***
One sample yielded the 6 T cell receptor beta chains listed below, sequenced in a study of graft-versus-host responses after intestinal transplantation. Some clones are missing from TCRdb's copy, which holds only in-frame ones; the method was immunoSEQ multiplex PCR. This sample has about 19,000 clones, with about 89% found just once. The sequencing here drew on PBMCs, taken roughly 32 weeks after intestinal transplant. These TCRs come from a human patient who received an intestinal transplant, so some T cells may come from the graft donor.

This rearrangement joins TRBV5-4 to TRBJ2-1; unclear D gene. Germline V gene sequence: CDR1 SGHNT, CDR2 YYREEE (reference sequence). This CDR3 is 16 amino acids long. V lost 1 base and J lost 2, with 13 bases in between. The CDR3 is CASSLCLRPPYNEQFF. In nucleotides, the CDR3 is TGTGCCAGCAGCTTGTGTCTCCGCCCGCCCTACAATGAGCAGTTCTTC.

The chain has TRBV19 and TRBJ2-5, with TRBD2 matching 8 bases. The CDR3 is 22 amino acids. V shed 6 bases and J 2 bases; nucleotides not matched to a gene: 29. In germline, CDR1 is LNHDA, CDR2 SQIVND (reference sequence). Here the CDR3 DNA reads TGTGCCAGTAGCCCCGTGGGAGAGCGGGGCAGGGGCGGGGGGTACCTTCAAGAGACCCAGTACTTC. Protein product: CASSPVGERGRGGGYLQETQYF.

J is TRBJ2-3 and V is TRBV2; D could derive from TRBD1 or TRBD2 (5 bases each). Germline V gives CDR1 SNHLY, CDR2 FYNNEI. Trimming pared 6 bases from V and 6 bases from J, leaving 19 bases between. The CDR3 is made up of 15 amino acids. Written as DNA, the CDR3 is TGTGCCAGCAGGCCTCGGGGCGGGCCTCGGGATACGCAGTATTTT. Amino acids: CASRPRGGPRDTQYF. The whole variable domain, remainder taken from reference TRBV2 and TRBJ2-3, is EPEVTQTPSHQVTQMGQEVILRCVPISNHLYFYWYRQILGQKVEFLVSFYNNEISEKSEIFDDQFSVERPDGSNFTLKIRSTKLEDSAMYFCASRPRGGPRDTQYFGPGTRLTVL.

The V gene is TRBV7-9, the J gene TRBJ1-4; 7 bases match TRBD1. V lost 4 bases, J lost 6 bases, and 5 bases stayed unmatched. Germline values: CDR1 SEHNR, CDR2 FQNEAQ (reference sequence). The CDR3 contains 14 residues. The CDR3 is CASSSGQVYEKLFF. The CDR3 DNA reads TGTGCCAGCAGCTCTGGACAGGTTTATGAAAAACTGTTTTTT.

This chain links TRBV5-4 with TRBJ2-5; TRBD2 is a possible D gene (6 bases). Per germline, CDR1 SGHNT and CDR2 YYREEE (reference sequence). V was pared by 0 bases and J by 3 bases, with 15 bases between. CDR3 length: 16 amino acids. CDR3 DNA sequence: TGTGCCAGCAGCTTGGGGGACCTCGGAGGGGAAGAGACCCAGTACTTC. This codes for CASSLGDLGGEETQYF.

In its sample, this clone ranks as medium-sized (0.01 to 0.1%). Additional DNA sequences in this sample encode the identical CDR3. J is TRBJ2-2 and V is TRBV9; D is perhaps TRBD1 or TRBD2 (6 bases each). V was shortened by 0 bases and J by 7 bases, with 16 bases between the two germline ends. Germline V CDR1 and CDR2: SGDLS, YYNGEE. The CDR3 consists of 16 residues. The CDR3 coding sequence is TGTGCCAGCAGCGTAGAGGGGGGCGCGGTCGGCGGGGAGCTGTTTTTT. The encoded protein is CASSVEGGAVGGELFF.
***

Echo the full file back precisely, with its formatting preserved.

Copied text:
One sample yielded the 6 T cell receptor beta chains listed below, sequenced in a study of graft-versus-host responses after intestinal transplantation. Some clones are missing from TCRdb's copy, which holds only in-frame ones; the method was immunoSEQ multiplex PCR. This sample has about 19,000 clones, with about 89% found just once. The sequencing here drew on PBMCs, taken roughly 32 weeks after intestinal transplant. These TCRs come from a human patient who received an intestinal transplant, so some T cells may come from the graft donor.

This rearrangement joins TRBV5-4 to TRBJ2-1; unclear D gene. Germline V gene sequence: CDR1 SGHNT, CDR2 YYREEE (reference sequence). This CDR3 is 16 amino acids long. V lost 1 base and J lost 2, with 13 bases in between. The CDR3 is CASSLCLRPPYNEQFF. In nucleotides, the CDR3 is TGTGCCAGCAGCTTGTGTCTCCGCCCGCCCTACAATGAGCAGTTCTTC.

The chain has TRBV19 and TRBJ2-5, with TRBD2 matching 8 bases. The CDR3 is 22 amino acids. V shed 6 bases and J 2 bases; nucleotides not matched to a gene: 29. In germline, CDR1 is LNHDA, CDR2 SQIVND (reference sequence). Here the CDR3 DNA reads TGTGCCAGTAGCCCCGTGGGAGAGCGGGGCAGGGGCGGGGGGTACCTTCAAGAGACCCAGTACTTC. Protein product: CASSPVGERGRGGGYLQETQYF.

J is TRBJ2-3 and V is TRBV2; D could derive from TRBD1 or TRBD2 (5 bases each). Germline V gives CDR1 SNHLY, CDR2 FYNNEI. Trimming pared 6 bases from V and 6 bases from J, leaving 19 bases between. The CDR3 is made up of 15 amino acids. Written as DNA, the CDR3 is TGTGCCAGCAGGCCTCGGGGCGGGCCTCGGGATACGCAGTATTTT. Amino acids: CASRPRGGPRDTQYF. The whole variable domain, remainder taken from reference TRBV2 and TRBJ2-3, is EPEVTQTPSHQVTQMGQEVILRCVPISNHLYFYWYRQILGQKVEFLVSFYNNEISEKSEIFDDQFSVERPDGSNFTLKIRSTKLEDSAMYFCASRPRGGPRDTQYFGPGTRLTVL.

The V gene is TRBV7-9, the J gene TRBJ1-4; 7 bases match TRBD1. V lost 4 bases, J lost 6 bases, and 5 bases stayed unmatched. Germline values: CDR1 SEHNR, CDR2 FQNEAQ (reference sequence). The CDR3 contains 14 residues. The CDR3 is CASSSGQVYEKLFF. The CDR3 DNA reads TGTGCCAGCAGCTCTGGACAGGTTTATGAAAAACTGTTTTTT.

This chain links TRBV5-4 with TRBJ2-5; TRBD2 is a possible D gene (6 bases). Per germline, CDR1 SGHNT and CDR2 YYREEE (reference sequence). V was pared by 0 bases and J by 3 bases, with 15 bases between. CDR3 length: 16 amino acids. CDR3 DNA sequence: TGTGCCAGCAGCTTGGGGGACCTCGGAGGGGAAGAGACCCAGTACTTC. This codes for CASSLGDLGGEETQYF.

In its sample, this clone ranks as medium-sized (0.01 to 0.1%). Additional DNA sequences in this sample encode the identical CDR3. J is TRBJ2-2 and V is TRBV9; D is perhaps TRBD1 or TRBD2 (6 bases each). V was shortened by 0 bases and J by 7 bases, with 16 bases between the two germline ends. Germline V CDR1 and CDR2: SGDLS, YYNGEE. The CDR3 consists of 16 residues. The CDR3 coding sequence is TGTGCCAGCAGCGTAGAGGGGGGCGCGGTCGGCGGGGAGCTGTTTTTT. The encoded protein is CASSVEGGAVGGELFF.